Gulliver's giant feet walking in the diminuative forest of the lilliputians

Gulliver's Travels

by Jonathan Swift

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Part 3, Chapters 4–8

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Chapter 4

Gulliver says that although he was not ill-treated on Laputa, nonetheless he wished to leave the island, since he was bored there and generally ignored by the people, who were disagreeable companions. A great lord at court, generally regarded as ignorant and stupid on account of his preference for practicality over abstraction, befriends him and intercedes with the king to allow him to leave the island. Having gained permission, Gulliver descends to Balnibarbi in the same manner as he was drawn up to Laputa and goes to stay with a lord named Munodi, to whom he has a letter of introduction, in Lagado.

Lagado is about half the size of London, but it is a wretched city, with poorly built houses and people in rags. The countryside around it is unproductive, though it has excellent soil. Only Lord Munodi’s house is magnificent and well-ordered, and he, like the lord who befriended Gulliver on Laputa, is generally regarded as a fool.

Lord Munodi takes Gulliver to his country house, which is surrounded by rich, beautiful farmland and vineyards. The house itself is similarly impressive. However, Munodi tells Gulliver that he will probably have to destroy both his town and country houses and rebuild them in keeping with the prevailing style; otherwise he risks incurring general censure and perhaps the displeasure of the king himself. He tells Gulliver that about forty years ago, some people from Balnibarbi went up to Laputa and spent five months there, returning with various scientific and mathematical theories which they wanted to put into practice. They founded the grand academy in Lagado, where the professors are always coming up with new rules for architecture, agriculture, and many other disciplines. Their theories promise fantastic results, but never seem to work in practice, so the people in fact lack such necessities as decent housing, food, and clothes. Lord Munodi recommends that Gulliver see the Grand Academy of Lagado but does not accompany him, as he is not popular there.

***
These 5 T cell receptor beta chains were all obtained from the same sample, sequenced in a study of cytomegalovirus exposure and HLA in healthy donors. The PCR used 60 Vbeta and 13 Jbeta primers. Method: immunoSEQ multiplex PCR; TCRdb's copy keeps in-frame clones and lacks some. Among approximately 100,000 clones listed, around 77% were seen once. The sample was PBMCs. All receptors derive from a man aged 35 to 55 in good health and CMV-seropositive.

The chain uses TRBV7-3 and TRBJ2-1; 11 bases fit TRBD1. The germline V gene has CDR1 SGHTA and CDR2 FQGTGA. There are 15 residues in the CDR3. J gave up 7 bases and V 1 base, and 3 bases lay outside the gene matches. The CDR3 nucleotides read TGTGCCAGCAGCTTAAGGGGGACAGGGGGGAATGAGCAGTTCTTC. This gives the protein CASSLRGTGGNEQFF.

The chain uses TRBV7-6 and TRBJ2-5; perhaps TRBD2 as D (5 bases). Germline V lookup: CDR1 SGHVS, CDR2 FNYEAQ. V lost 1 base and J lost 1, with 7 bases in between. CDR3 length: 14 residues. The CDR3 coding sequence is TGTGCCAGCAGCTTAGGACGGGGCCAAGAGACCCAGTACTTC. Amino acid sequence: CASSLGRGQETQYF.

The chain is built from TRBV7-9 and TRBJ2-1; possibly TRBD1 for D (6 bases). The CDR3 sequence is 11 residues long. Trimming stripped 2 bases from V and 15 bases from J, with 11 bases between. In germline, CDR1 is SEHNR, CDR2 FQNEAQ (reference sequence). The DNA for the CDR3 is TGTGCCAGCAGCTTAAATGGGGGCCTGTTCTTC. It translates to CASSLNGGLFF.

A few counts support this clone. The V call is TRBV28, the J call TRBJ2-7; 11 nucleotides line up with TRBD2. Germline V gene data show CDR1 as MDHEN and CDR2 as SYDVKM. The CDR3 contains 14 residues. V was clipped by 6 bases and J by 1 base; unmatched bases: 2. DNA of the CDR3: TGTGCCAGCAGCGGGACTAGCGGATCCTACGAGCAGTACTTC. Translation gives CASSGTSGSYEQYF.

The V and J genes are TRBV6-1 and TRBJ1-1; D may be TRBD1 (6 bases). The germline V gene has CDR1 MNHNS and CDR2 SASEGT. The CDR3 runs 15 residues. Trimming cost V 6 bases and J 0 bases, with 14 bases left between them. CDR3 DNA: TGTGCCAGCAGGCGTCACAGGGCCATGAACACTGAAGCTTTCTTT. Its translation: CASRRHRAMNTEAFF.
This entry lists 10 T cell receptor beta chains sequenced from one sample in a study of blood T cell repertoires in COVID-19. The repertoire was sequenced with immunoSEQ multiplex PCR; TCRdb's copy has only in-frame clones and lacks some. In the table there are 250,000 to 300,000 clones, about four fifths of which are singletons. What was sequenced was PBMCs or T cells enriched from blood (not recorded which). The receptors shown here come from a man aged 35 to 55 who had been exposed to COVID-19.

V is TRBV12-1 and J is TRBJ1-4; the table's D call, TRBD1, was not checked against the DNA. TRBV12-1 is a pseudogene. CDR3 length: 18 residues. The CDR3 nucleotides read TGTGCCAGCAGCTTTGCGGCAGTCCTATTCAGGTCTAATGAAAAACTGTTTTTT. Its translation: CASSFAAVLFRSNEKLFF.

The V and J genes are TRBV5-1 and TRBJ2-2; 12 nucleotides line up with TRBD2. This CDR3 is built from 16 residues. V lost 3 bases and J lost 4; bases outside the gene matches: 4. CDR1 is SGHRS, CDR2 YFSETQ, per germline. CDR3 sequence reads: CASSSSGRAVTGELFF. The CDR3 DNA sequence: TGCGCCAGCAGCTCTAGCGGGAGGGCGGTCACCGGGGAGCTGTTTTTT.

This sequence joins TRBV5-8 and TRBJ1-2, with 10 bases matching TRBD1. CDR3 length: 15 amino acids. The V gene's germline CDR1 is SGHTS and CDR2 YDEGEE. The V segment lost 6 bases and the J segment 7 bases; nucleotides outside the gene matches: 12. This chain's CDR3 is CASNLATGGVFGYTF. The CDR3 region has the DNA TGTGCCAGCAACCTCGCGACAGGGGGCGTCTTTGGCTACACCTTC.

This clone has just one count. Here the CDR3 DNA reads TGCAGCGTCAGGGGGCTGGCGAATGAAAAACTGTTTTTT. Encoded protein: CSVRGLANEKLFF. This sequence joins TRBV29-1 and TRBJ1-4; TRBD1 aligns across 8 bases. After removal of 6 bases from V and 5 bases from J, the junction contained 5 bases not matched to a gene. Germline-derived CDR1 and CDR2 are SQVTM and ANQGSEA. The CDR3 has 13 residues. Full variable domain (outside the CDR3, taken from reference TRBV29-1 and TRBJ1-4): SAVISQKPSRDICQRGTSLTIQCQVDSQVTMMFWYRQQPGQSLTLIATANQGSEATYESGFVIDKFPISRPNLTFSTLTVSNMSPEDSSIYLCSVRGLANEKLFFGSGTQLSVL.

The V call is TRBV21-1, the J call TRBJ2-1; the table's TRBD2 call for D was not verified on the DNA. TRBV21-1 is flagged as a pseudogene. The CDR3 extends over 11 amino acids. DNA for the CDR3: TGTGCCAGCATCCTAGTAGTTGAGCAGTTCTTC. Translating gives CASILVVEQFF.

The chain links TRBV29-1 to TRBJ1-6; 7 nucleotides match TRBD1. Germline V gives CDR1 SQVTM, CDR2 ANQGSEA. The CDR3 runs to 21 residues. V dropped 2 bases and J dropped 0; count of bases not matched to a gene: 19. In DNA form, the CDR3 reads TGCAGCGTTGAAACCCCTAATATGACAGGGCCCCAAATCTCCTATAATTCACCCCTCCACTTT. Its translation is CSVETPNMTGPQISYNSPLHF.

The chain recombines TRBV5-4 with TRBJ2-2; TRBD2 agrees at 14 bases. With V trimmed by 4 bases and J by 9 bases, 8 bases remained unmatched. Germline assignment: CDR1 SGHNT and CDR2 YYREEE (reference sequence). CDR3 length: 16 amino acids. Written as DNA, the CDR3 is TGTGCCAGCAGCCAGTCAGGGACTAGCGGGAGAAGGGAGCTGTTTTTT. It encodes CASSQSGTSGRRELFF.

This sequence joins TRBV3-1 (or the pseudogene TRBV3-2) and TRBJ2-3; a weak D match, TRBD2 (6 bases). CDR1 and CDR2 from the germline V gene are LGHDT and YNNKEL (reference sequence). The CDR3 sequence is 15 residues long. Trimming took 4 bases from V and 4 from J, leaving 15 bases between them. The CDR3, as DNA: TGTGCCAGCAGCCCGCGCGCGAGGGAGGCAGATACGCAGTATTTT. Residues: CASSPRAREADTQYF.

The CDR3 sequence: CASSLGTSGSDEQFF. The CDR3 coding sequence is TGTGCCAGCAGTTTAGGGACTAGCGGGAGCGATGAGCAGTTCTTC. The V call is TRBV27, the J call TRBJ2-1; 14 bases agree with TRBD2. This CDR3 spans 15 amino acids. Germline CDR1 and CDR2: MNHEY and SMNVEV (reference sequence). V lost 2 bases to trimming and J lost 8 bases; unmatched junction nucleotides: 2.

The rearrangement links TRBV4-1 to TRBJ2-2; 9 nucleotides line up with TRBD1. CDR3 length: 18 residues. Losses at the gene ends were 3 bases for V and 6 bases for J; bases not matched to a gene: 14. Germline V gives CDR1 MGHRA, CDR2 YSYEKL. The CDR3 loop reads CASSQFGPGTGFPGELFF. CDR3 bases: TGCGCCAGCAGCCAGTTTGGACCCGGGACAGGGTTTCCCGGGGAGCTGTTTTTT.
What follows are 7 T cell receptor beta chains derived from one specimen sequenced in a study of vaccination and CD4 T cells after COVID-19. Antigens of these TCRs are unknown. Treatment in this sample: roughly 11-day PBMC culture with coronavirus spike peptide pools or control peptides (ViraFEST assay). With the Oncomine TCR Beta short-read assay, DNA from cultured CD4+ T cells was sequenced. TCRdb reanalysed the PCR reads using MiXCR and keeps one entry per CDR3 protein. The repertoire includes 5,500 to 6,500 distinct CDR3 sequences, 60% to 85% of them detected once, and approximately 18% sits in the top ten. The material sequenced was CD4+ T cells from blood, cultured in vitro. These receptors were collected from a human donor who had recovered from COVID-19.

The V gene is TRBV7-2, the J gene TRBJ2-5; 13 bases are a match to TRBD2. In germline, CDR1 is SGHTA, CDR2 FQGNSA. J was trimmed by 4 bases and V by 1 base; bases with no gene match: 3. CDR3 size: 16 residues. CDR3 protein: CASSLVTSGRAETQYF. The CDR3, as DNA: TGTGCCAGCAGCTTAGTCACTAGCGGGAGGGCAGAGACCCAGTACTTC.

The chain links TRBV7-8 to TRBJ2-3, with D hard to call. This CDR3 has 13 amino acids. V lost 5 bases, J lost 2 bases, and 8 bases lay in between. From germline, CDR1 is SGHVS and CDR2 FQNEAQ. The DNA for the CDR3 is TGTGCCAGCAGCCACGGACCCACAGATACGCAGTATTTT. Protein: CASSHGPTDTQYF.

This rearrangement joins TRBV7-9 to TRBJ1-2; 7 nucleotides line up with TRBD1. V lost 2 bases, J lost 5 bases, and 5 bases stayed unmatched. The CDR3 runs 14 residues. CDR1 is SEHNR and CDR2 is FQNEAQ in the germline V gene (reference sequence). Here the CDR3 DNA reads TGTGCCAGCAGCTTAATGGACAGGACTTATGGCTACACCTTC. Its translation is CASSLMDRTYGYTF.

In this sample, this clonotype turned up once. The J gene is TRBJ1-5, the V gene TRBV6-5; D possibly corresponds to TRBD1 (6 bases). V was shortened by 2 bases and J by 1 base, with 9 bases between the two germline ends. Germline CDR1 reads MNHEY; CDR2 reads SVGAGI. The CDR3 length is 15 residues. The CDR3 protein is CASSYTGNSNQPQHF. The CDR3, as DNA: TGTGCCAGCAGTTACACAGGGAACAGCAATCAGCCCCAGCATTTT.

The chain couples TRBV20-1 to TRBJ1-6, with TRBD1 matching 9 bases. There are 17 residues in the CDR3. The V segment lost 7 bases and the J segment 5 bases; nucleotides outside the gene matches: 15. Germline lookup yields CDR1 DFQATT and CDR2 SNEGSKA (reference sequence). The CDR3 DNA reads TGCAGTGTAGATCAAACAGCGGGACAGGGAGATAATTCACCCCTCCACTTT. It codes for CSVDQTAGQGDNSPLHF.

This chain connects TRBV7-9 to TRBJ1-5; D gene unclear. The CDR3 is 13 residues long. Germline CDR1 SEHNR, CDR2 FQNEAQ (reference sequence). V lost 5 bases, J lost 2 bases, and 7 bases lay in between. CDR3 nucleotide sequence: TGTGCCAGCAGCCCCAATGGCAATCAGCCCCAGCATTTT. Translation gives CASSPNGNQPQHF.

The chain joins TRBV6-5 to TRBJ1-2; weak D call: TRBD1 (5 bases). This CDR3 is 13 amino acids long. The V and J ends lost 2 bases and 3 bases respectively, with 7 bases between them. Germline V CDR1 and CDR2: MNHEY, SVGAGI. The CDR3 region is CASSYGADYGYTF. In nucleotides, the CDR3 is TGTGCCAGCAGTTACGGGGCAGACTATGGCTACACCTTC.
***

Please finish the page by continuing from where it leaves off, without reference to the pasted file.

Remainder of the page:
Chapter 5

Gulliver visits and describes the Grand Academy of Lagado. It is not a single building, but a row of houses on both sides of a street. Gulliver goes there for many days and sees at least five hundred rooms, in which experiments and “projections” are being conducted.

The first man he sees is engaged in a project to extract sunbeams from cucumbers. These sunbeams can then be stored in vials and used to warm the air when the weather is inclement. Like other professors at the academy, he begs money from Gulliver for his research, complaining of the price of cucumbers. The second scientist is engaged in a far filthier experiment, to separate human excrement into the original foods from which it came. There is a man who has a plan to build houses from the roof downwards, and another who wants to plough fields using pigs, by burying acorns and other foods they particularly relish, then releasing hundreds of pigs into the field to root them up. There is a doctor who aims to cure colic by using a pair of bellows to draw air out of the anus or pump it in.